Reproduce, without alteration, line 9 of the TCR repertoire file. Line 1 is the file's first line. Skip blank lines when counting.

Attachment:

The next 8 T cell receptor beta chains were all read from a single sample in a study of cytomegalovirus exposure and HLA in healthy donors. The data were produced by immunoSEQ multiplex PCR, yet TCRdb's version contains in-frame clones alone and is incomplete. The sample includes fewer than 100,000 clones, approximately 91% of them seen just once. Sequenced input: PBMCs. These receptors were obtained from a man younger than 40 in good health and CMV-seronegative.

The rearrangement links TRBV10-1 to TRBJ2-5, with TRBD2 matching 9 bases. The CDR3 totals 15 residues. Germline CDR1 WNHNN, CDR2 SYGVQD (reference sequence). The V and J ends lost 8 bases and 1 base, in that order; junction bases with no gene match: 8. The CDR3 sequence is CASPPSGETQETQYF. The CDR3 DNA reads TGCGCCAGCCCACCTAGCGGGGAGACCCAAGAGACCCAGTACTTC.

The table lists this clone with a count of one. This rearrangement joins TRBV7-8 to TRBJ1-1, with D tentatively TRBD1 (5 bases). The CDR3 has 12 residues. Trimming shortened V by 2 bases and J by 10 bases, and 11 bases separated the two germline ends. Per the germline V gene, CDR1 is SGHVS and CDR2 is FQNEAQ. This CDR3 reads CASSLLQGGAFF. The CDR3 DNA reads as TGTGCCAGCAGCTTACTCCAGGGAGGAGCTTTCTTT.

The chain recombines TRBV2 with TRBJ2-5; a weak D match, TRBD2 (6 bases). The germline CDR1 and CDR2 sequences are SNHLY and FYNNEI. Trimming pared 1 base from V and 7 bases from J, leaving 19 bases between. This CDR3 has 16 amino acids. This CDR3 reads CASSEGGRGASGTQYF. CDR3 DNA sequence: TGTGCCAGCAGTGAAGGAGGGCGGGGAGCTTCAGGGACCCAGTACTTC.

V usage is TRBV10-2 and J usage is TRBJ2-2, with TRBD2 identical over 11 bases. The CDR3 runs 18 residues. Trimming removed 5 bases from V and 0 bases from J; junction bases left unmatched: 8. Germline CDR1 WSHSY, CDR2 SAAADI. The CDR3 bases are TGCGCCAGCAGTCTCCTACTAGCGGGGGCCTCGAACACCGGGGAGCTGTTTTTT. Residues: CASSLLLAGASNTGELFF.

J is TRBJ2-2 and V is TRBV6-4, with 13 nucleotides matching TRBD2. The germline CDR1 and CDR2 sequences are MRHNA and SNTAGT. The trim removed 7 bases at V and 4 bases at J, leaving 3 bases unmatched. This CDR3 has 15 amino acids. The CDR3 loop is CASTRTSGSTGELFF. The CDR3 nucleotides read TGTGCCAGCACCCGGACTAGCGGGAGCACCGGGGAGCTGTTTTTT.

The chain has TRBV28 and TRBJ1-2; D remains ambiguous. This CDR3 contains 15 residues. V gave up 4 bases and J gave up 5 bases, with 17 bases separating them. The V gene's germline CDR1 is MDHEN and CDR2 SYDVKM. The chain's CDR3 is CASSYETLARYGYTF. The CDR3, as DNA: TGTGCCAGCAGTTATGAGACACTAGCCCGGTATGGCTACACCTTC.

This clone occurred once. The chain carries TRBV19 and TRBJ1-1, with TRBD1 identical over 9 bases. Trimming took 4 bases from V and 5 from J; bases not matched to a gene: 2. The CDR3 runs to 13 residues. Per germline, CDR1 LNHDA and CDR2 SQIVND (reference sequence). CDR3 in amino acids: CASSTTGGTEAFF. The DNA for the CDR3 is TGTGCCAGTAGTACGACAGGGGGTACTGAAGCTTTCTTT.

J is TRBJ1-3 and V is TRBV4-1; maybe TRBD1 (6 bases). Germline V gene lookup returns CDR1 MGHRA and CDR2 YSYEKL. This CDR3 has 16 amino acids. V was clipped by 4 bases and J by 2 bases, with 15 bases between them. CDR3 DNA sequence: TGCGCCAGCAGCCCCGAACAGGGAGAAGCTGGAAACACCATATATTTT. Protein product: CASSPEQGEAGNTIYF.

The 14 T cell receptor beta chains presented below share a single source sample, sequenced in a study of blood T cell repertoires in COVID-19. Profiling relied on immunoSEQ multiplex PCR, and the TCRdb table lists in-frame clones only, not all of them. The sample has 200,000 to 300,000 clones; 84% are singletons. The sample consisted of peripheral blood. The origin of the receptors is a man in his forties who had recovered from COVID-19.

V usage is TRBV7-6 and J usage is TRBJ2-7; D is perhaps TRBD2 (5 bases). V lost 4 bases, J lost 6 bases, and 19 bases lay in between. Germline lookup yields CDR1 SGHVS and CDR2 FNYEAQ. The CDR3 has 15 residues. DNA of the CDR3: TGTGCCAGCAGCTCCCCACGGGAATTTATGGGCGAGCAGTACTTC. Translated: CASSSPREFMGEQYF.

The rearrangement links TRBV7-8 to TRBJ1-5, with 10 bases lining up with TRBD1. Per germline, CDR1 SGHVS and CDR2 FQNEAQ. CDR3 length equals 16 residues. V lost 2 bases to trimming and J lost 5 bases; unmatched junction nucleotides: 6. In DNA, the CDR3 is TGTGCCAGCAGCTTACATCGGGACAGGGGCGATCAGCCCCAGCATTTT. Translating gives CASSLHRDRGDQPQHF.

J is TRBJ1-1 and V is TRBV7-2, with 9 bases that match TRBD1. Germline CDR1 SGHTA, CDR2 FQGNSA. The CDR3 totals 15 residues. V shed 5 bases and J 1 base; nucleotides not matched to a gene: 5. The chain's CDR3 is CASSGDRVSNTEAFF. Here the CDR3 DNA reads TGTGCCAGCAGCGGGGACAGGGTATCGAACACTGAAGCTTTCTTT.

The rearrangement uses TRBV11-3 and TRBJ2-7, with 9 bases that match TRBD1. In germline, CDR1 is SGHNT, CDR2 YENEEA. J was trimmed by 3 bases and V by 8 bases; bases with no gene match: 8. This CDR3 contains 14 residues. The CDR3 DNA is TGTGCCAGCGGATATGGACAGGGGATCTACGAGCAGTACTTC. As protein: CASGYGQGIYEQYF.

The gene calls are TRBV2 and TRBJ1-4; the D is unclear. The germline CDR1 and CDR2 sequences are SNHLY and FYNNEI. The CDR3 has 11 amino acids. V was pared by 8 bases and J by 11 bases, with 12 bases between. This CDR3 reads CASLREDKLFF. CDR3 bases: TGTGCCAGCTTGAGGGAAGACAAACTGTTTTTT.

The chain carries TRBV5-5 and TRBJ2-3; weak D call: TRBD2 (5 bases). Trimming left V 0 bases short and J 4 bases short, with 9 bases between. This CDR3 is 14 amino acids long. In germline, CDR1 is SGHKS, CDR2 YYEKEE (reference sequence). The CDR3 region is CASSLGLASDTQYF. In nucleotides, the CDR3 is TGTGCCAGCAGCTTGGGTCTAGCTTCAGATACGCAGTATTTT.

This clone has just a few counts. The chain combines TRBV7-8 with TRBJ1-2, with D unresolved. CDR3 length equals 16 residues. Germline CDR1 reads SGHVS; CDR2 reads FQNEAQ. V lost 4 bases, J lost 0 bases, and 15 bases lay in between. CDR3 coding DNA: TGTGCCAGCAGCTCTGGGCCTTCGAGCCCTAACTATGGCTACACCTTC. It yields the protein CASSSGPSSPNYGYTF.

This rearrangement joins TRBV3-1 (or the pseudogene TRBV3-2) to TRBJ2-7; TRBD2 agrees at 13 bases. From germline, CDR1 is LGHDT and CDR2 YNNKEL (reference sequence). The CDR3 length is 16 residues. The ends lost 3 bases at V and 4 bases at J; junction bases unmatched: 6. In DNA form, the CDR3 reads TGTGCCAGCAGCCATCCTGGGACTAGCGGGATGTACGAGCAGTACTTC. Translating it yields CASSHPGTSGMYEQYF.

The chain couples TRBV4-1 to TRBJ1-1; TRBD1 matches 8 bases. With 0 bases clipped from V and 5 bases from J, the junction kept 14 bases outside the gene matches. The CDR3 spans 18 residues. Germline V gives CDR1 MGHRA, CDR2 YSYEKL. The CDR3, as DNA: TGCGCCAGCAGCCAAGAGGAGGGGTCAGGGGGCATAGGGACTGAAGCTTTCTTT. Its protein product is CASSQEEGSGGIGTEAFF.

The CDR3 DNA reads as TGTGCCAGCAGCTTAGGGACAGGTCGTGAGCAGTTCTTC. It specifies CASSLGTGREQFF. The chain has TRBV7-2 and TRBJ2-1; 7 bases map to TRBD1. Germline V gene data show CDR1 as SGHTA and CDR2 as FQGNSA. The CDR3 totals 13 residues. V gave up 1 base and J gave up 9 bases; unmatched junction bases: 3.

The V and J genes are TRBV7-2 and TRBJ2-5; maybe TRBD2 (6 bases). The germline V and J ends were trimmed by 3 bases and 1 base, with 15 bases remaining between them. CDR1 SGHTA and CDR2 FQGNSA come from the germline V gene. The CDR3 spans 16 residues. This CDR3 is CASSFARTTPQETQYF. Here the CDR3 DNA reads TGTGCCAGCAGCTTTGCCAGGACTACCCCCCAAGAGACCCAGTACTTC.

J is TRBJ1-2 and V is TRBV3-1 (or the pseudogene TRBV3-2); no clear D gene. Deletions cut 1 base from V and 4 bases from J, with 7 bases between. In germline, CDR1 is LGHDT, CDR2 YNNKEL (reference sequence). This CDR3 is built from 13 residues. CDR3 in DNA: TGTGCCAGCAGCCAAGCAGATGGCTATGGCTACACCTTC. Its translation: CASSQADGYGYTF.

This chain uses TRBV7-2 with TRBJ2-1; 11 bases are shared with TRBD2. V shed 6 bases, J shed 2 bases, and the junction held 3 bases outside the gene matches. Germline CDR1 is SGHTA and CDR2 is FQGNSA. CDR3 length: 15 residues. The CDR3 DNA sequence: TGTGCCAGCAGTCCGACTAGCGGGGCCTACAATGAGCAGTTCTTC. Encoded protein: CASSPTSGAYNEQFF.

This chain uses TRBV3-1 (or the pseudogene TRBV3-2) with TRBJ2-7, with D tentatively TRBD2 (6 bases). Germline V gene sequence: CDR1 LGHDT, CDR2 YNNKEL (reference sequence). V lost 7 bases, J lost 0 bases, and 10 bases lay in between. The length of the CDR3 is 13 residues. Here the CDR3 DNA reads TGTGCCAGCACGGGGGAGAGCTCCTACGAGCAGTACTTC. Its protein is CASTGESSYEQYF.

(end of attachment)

J is TRBJ1-3 and V is TRBV4-1; maybe TRBD1 (6 bases). Germline V gene lookup returns CDR1 MGHRA and CDR2 YSYEKL. This CDR3 has 16 amino acids. V was clipped by 4 bases and J by 2 bases, with 15 bases between them. CDR3 DNA sequence: TGCGCCAGCAGCCCCGAACAGGGAGAAGCTGGAAACACCATATATTTT. Protein product: CASSPEQGEAGNTIYF.